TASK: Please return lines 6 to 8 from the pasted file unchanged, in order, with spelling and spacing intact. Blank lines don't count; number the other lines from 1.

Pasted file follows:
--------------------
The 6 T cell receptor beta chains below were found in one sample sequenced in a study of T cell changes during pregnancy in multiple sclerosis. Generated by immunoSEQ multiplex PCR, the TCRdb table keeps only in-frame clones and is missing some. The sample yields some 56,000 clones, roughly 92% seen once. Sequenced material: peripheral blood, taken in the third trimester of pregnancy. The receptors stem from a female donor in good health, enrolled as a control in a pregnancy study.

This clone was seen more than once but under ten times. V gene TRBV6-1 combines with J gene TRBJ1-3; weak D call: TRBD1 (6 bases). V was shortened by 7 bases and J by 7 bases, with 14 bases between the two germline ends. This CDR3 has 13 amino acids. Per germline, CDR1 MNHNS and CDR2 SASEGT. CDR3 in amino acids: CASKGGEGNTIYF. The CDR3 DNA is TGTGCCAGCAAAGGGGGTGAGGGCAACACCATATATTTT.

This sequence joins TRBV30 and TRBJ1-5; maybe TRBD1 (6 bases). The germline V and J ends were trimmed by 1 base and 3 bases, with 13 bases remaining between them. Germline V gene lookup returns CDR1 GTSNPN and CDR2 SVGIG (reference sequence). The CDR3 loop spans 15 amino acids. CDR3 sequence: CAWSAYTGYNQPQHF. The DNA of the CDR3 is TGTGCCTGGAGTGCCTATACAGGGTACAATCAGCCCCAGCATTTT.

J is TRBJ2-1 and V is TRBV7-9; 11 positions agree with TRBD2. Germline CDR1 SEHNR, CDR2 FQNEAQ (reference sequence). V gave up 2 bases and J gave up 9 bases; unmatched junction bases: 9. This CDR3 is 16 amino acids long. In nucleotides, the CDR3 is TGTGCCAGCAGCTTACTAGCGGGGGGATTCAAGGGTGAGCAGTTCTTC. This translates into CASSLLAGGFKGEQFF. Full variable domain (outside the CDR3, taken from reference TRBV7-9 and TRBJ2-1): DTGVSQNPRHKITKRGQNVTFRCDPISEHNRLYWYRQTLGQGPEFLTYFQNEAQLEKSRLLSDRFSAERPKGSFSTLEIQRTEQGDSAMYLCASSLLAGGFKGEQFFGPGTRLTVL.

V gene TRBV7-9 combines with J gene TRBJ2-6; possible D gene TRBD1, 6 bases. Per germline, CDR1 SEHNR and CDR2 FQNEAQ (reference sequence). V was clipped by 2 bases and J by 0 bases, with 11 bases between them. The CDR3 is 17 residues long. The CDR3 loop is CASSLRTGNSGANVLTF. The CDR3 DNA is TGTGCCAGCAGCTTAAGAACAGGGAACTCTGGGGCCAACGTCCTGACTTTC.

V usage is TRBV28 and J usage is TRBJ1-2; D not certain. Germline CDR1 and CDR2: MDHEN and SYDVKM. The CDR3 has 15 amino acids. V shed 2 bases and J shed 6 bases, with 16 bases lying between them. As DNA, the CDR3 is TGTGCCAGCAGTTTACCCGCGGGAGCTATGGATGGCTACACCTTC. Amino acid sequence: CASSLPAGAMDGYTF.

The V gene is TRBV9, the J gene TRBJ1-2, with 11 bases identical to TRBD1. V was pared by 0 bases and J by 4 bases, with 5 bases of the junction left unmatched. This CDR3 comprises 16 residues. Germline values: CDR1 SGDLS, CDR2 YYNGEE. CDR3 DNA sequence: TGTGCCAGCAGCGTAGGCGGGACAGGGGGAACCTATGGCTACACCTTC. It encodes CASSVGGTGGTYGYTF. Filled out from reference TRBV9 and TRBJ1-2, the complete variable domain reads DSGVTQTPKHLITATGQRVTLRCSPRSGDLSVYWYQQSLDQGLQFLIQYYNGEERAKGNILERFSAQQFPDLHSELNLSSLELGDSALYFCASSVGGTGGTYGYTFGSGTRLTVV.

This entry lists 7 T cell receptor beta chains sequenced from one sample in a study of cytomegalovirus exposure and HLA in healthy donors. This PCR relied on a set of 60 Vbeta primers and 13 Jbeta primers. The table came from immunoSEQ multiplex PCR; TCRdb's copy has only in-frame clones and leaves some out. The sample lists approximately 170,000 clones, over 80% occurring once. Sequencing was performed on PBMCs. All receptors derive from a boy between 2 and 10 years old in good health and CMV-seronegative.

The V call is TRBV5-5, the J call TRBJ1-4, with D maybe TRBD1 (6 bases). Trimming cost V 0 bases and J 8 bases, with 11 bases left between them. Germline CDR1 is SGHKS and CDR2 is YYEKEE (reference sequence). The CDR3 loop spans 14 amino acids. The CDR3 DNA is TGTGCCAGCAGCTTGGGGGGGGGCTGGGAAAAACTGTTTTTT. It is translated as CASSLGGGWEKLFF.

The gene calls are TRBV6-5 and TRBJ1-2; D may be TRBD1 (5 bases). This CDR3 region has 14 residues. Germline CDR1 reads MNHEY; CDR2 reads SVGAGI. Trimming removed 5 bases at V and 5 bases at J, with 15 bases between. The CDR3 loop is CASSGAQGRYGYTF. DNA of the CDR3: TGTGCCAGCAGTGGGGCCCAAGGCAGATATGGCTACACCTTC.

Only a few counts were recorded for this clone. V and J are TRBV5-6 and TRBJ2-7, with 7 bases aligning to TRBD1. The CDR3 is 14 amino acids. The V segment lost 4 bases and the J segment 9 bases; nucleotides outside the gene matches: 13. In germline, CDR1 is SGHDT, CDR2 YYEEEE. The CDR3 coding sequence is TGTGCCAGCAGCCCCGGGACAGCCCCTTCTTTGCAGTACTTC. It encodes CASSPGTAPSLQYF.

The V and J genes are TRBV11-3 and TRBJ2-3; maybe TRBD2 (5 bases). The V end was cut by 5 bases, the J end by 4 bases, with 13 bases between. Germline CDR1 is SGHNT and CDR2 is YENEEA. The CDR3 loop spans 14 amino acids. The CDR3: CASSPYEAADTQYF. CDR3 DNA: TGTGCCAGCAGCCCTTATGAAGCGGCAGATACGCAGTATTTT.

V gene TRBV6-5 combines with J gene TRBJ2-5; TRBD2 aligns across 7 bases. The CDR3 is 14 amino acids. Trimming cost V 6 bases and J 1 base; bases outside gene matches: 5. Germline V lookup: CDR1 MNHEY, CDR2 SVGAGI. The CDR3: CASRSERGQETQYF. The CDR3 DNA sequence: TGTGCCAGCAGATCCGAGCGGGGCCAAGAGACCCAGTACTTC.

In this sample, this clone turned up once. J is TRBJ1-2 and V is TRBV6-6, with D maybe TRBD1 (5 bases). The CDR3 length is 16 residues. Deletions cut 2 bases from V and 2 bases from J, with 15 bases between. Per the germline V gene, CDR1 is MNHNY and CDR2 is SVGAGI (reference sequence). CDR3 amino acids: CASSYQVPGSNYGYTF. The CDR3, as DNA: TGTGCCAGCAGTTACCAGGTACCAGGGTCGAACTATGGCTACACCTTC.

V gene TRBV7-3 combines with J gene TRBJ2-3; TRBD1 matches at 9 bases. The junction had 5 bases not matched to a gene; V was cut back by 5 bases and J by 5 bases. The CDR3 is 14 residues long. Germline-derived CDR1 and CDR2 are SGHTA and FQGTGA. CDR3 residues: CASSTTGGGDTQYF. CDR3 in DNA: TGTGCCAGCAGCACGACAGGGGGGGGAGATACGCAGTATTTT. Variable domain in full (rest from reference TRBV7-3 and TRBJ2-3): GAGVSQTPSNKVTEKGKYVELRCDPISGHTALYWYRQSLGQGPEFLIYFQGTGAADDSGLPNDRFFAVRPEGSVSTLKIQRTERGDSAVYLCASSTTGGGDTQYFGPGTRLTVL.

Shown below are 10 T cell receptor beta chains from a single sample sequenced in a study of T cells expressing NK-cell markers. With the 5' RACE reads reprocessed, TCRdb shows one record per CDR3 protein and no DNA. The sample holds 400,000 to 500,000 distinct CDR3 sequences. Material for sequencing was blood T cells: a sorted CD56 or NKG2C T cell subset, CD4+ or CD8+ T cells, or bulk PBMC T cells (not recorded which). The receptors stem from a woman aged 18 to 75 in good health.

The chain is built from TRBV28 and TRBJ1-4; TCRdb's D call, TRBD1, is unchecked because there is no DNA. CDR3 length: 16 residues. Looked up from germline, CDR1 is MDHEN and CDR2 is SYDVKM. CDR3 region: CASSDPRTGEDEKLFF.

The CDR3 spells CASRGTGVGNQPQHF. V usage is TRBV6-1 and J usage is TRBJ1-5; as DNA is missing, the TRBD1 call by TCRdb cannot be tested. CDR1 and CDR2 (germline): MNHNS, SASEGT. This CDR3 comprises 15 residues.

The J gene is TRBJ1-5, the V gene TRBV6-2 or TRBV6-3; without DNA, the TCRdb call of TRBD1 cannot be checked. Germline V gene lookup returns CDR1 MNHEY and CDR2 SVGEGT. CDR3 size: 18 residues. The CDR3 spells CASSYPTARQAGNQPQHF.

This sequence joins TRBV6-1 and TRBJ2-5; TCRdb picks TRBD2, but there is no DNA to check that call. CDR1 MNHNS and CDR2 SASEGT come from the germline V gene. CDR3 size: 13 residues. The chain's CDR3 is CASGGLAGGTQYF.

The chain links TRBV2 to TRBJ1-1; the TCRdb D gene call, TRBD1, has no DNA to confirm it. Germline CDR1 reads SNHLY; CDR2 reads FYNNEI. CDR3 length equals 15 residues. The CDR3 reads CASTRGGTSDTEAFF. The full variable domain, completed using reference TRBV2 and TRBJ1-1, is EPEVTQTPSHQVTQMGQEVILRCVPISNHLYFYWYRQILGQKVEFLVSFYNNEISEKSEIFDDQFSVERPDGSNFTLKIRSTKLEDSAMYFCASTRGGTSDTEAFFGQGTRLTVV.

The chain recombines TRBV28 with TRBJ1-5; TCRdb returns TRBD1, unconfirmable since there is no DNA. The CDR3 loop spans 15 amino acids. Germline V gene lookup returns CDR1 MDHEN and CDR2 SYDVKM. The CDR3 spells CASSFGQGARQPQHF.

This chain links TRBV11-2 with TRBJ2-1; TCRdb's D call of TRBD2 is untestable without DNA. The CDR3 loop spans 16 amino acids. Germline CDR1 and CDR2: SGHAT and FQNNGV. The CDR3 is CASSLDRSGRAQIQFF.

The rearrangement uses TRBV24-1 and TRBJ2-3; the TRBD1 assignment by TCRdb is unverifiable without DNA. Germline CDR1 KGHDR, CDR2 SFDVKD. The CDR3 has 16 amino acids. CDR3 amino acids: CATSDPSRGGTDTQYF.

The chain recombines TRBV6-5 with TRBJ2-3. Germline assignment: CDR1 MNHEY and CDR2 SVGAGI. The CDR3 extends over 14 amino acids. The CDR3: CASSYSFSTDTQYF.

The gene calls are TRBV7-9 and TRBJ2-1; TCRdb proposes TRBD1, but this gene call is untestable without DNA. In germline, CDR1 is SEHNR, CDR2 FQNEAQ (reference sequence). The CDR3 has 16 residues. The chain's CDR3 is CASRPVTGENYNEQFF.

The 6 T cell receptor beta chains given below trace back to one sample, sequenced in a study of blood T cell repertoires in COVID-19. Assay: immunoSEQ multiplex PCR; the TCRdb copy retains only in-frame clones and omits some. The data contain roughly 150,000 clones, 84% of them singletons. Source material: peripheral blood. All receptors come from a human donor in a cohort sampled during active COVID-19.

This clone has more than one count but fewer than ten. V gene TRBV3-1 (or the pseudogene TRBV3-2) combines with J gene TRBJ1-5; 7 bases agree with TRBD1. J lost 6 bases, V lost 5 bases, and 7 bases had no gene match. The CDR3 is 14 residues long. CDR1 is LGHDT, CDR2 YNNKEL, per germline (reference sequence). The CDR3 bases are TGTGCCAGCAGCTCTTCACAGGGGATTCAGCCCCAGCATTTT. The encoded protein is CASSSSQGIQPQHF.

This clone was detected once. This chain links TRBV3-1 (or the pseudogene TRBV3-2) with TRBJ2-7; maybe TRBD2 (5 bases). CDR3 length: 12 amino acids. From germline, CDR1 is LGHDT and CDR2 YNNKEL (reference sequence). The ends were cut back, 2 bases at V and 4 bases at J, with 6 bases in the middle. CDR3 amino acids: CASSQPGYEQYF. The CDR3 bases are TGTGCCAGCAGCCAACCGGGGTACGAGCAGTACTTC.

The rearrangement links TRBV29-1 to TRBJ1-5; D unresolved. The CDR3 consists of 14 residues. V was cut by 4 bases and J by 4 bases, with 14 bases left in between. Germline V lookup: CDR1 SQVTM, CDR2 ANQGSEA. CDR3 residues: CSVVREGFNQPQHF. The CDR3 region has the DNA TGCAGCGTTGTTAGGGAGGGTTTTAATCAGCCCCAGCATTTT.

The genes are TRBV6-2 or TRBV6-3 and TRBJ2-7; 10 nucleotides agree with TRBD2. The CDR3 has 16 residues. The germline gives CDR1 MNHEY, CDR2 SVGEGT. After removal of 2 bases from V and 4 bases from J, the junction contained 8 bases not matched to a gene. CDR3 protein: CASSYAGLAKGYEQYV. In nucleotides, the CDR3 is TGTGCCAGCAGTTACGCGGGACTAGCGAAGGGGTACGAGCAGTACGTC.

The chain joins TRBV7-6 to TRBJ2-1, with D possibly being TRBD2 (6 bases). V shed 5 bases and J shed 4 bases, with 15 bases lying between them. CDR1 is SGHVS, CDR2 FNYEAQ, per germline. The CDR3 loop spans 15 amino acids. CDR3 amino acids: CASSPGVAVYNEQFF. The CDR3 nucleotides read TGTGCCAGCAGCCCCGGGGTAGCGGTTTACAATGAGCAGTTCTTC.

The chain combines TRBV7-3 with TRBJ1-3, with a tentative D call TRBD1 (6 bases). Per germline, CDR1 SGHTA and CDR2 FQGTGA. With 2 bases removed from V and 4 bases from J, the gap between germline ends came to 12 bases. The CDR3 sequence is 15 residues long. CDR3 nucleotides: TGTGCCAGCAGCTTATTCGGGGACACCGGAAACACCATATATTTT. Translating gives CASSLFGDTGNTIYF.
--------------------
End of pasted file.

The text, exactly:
V usage is TRBV28 and J usage is TRBJ1-2; D not certain. Germline CDR1 and CDR2: MDHEN and SYDVKM. The CDR3 has 15 amino acids. V shed 2 bases and J shed 6 bases, with 16 bases lying between them. As DNA, the CDR3 is TGTGCCAGCAGTTTACCCGCGGGAGCTATGGATGGCTACACCTTC. Amino acid sequence: CASSLPAGAMDGYTF.

The V gene is TRBV9, the J gene TRBJ1-2, with 11 bases identical to TRBD1. V was pared by 0 bases and J by 4 bases, with 5 bases of the junction left unmatched. This CDR3 comprises 16 residues. Germline values: CDR1 SGDLS, CDR2 YYNGEE. CDR3 DNA sequence: TGTGCCAGCAGCGTAGGCGGGACAGGGGGAACCTATGGCTACACCTTC. It encodes CASSVGGTGGTYGYTF. Filled out from reference TRBV9 and TRBJ1-2, the complete variable domain reads DSGVTQTPKHLITATGQRVTLRCSPRSGDLSVYWYQQSLDQGLQFLIQYYNGEERAKGNILERFSAQQFPDLHSELNLSSLELGDSALYFCASSVGGTGGTYGYTFGSGTRLTVV.

This entry lists 7 T cell receptor beta chains sequenced from one sample in a study of cytomegalovirus exposure and HLA in healthy donors. This PCR relied on a set of 60 Vbeta primers and 13 Jbeta primers. The table came from immunoSEQ multiplex PCR; TCRdb's copy has only in-frame clones and leaves some out. The sample lists approximately 170,000 clones, over 80% occurring once. Sequencing was performed on PBMCs. All receptors derive from a boy between 2 and 10 years old in good health and CMV-seronegative.